Turn to each other, and in earnest, smile – 

“We did our best today.”

“Who’s next?”

Racial Literacy

Here I aim to create a list of terms and definitions around racial literacy.


When we think too little our judgments can be skewed by irrelevant information that we happened to see, hear, or think about a moment ago. This phenomenon is known as anchoring. Anchoring is one of the cognitive biases discovered by Tversky and Kahneman (1974)

Source: https://cocosci.princeton.edu/papers/AnchoringSimulations.pdf

Culturally Inclusive

A culturally inclusive environment requires mutual respect, effective relationships, clear communication, explicit understandings about expectations and critical self-reflection.

In an inclusive environment, people of all cultural orientations can:

● freely express who they are, their own opinions and points of view
● fully participate in teaching, learning, work and social activities
● feel safe from abuse, harassment or unfair criticism.

Source: https://www.usc.edu.au/ 


The everyday slights, indignities, put downs and insults that People of Color, women, LGBT populations or those who are marginalized experiences in their day-to-day interactions with people.

Source: Derald W. Sue


A token status invokes the feeling of being responsible for representing one’s minority group favorably in any given domain. This feeling of responsibility or self-consciousness diverts the token’s attention from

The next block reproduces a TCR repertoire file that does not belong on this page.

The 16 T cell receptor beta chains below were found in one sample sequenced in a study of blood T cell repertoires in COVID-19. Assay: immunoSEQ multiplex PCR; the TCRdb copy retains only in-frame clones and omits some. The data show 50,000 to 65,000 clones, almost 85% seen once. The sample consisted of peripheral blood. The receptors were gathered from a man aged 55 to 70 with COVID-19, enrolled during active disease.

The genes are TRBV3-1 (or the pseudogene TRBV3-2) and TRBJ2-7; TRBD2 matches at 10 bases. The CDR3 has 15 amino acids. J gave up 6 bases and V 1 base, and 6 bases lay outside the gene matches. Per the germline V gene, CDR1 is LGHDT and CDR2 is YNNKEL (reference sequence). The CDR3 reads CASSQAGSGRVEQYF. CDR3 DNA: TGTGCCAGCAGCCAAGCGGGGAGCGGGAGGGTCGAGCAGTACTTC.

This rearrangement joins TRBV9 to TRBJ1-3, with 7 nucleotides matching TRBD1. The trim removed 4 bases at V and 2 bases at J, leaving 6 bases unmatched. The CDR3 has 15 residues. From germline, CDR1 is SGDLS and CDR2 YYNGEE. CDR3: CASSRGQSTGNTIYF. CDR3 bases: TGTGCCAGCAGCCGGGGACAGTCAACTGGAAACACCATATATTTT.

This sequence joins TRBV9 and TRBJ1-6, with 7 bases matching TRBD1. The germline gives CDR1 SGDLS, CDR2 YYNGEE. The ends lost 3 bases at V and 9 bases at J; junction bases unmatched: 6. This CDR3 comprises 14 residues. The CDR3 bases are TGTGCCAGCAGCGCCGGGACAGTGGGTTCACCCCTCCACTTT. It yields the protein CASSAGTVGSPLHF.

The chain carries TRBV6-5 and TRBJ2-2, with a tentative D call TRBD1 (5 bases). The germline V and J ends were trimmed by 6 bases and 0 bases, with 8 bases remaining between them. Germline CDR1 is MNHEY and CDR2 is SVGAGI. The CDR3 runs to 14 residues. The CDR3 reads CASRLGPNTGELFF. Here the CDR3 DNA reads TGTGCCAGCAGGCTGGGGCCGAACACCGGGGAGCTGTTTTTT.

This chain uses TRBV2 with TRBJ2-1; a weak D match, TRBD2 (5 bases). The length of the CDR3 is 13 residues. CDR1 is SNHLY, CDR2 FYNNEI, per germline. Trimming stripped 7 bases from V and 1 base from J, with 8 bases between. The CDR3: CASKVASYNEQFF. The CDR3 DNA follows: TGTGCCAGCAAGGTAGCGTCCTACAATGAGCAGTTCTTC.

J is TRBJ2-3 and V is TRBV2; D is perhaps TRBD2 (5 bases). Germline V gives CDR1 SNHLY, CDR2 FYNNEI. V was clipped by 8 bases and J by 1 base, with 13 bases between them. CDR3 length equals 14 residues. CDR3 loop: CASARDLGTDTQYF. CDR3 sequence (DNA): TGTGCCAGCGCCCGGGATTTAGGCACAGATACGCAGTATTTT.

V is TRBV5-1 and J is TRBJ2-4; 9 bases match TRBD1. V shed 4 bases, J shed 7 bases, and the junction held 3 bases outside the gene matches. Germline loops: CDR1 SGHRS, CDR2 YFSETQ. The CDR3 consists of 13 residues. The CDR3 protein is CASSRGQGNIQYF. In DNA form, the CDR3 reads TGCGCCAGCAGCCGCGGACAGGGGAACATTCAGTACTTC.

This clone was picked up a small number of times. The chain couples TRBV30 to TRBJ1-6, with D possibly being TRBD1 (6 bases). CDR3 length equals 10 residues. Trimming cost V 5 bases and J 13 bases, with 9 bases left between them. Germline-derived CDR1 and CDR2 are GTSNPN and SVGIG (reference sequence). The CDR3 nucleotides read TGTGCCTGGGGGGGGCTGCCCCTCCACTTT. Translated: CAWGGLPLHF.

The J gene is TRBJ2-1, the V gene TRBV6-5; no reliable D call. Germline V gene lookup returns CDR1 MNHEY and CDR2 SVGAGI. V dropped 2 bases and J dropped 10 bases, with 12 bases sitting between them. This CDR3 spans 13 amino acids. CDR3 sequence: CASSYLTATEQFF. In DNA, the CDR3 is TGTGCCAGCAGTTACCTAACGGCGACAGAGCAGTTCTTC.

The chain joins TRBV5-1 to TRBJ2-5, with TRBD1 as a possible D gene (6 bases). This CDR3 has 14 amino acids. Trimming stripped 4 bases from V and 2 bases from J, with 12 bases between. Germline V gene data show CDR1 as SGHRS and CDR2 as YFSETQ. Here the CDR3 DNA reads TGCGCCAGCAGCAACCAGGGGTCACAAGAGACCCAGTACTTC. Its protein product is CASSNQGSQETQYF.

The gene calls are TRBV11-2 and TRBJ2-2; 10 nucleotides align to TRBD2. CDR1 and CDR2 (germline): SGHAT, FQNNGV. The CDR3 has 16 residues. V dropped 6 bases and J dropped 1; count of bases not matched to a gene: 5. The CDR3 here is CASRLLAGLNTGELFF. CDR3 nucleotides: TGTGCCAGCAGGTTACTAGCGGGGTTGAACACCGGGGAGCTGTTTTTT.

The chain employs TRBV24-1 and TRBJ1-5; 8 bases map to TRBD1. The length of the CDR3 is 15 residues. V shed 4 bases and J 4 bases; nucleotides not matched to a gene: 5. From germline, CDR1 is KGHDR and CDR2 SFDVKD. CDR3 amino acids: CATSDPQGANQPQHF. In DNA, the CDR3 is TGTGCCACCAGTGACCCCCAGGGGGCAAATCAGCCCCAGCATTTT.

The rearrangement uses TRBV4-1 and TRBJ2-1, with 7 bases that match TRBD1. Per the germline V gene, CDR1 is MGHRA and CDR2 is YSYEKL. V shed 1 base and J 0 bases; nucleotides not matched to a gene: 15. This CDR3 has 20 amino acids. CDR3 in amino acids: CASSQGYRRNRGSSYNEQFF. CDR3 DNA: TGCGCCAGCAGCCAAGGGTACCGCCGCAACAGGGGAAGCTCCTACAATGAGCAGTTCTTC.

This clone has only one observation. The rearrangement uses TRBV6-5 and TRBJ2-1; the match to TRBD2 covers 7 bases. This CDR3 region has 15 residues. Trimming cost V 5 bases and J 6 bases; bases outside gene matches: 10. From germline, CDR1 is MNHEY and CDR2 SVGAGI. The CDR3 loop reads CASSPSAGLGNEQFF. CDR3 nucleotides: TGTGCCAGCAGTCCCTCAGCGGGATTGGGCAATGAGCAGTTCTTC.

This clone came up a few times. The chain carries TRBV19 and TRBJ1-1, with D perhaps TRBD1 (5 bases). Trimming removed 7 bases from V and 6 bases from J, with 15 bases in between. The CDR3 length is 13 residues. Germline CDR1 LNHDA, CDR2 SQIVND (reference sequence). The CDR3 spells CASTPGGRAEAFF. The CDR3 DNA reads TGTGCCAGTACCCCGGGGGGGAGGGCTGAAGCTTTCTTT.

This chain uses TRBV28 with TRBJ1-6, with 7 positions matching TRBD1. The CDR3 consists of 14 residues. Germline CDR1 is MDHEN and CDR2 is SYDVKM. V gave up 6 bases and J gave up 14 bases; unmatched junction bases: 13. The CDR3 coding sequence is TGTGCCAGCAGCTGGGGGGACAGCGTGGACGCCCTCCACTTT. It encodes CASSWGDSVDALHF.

the cognitive task at hand and therefore can result in deficits in problem solving and memory.

Source: Saenz, 1994


Exaggerated belief[s] associated with a [social] category

Source: Allport, 1979

Stereotype Threat

When students belong to a known group for which negative assumptions to intelligence exists a process called a stereotype threat can provoke responses which impair academic performance as well as
academic engagement (Steele and Aronson, 1995, Aronson et al, 2001).
Beasley and Fischer (2011) collate research in which the stereotype threat has been shown to reduces
academic attainment through physiological increases in blood pressure (Blascovich et al. 2001), a reduction in working memory (Schmader and Johns 2003) as well as protective disengagement from the task to save their self esteem (Aronson et al. 1998).

Source: https://journals.sagepub.com/doi/10.1111/1467-9280.00272


Black, Asian and Minority Ethnic – A UK specific term used to describe all would do not ascribe to the white label. Recently this label and the nature of the label have been described as problematic as it conflates the journeys and the lives of 80% of the world population into one category.

Pran Patel 2020